So Jesus is criticized for not being religious enough. Legalism abounded in His day, just as it does today. Even today, in the midst of “Christianity,” there is a way of thinking that says, “You can’t be a Christian and ___________.” But truly, Jesus knows nothing of this way of thinking. According to Scripture, there is only one way to be a “Christian” (by the way, that word only occurs three times in the whole Bible, and none of those describes how to be one), and that is to be a follower of Christ.

The modern “church,” just as the religious leaders of Jesus’s day, is quick to be critical. This surely accounts for the division in the church, especially in America. I can’t speak for other countries, but the “church” in the United States (perhaps even the “Church”) is as divided as the nation is, pretty much 50/50. It’s very sad. There is a severe shortage of “love one another.”

The thought, in the reading, that the Sabbath was made for man, not the other way around, leads me down a path of realization that the law has a purpose, but it is not the purpose that many people try to use it for. Jesus is Lord of the Sabbath. Jesus is Lord of all. Scripture is clear that the law’s intent was to point out our flaws and shortcomings, not to be followed jot and tittle.

As we pray, we need to be praying for unity within the Church of Jesus, the Body of Christ. We need to stop being so judgmental and critical of one another (I have been guilty of this, myself, and it is something I have struggled with mightily over the past years). We are all only human, we are made from dust, and we are far from perfect, all of us. We will make mistakes, and none of us has a corner on the market of “truth,” or what is wrong and right. We all have our own opinions about things, but those opinions, in the grand scheme of things are irrelevant. Our job is to love God and love people. Those are the two commands upon which the entirety of the Law and Prophets hinge, according to Jesus, Himself.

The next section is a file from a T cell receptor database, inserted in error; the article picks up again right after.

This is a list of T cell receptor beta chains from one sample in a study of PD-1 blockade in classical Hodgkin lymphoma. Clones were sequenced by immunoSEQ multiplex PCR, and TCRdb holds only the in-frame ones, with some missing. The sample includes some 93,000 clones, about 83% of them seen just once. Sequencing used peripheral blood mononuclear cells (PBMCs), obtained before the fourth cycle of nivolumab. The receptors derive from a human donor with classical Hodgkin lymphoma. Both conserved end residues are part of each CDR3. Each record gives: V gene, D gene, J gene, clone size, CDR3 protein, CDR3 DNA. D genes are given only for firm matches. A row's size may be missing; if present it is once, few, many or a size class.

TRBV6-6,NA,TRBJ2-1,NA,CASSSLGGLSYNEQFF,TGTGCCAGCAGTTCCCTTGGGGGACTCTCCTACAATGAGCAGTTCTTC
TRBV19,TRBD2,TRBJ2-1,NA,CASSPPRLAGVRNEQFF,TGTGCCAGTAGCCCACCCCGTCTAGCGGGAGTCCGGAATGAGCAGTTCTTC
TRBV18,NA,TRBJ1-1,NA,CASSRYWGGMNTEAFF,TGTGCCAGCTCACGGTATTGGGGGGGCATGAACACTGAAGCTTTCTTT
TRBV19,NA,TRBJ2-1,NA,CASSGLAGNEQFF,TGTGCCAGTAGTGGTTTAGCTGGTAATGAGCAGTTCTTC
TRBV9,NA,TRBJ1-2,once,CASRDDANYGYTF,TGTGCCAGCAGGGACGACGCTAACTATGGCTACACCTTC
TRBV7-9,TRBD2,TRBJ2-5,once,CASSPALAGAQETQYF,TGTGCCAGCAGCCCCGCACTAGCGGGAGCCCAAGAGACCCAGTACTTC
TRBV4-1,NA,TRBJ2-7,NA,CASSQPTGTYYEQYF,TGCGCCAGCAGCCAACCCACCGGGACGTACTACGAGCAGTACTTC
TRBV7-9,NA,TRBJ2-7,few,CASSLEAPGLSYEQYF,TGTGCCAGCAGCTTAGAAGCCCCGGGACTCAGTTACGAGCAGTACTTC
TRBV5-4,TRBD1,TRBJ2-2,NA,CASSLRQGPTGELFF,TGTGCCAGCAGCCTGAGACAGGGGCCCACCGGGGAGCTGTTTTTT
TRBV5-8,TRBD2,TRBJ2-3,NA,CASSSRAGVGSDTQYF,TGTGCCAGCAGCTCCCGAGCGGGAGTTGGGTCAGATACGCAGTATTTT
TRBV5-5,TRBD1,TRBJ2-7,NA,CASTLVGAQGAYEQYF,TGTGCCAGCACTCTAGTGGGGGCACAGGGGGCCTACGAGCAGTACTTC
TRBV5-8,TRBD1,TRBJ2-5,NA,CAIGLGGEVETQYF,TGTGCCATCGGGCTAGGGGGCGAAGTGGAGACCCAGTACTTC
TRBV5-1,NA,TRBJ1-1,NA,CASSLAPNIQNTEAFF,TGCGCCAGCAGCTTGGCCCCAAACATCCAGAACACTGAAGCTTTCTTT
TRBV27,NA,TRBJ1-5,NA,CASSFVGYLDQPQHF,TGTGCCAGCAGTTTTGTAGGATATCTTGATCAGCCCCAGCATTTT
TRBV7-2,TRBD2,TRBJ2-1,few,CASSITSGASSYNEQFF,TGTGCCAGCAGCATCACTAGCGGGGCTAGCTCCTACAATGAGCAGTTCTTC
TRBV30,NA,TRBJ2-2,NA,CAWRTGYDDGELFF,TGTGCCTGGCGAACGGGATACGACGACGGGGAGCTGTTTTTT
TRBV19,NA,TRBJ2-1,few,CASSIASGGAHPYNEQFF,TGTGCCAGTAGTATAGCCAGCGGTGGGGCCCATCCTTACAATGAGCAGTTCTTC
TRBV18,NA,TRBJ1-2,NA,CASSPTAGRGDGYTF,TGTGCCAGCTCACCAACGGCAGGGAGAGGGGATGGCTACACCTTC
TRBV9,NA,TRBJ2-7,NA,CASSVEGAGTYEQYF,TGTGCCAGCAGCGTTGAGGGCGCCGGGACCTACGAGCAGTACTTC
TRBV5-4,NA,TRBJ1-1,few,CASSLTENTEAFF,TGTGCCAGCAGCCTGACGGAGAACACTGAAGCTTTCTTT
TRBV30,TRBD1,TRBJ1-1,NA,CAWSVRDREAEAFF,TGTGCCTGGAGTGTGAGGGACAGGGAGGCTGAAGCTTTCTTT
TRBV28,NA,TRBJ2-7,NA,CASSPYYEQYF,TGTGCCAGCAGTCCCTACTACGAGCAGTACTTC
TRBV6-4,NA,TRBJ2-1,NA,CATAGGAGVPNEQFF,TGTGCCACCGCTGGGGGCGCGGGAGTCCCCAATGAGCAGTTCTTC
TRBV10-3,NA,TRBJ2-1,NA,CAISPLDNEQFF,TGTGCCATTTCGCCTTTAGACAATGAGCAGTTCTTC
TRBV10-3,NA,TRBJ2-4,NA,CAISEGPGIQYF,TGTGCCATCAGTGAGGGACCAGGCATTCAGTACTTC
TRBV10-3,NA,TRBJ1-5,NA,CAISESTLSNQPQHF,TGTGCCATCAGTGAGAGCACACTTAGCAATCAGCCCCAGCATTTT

Father, as I go through this day, help me to be aware of the time of prayer that is being called for, for unity in the Church. I pray that we can somehow manage to set aside our differences of opinion (largely on things that are not of eternal significance) and love one another. I pray that some can stop being critical of others for not being “religious” enough, and I pray that the other half can stop being critical of those they deem to be “too religious.” May we all simply follow Christ, doing the things that He said and did, and love one another, doing whatever needs to be done for “the least of these.”

Help me to find some time to be quiet and reflect as this day continues.

Even so, come, Lord Jesus!


I love you, O LORD, my strength. 
The LORD is my rock and my fortress and my deliverer,
 my God, my rock,
 in whom I take refuge, 
my shield, and the horn of my salvation, my stronghold.
(Psalms 18:1-2 ESV)

Today I am grateful:

1. that the Lord is my strength, my rock, and my fortress
2. for the possibility of unity within the Body of Christ; I believe it is possible
3. for the privilege of prayer, and the responsibility, as well
4. for times of quiet and reflection, during the day
5. for the blessing of my life and family
Lord, have mercy on us.
Christ, have mercy on us.
Lord, have mercy on us.
(Kyrie)

Grace and peace, friends.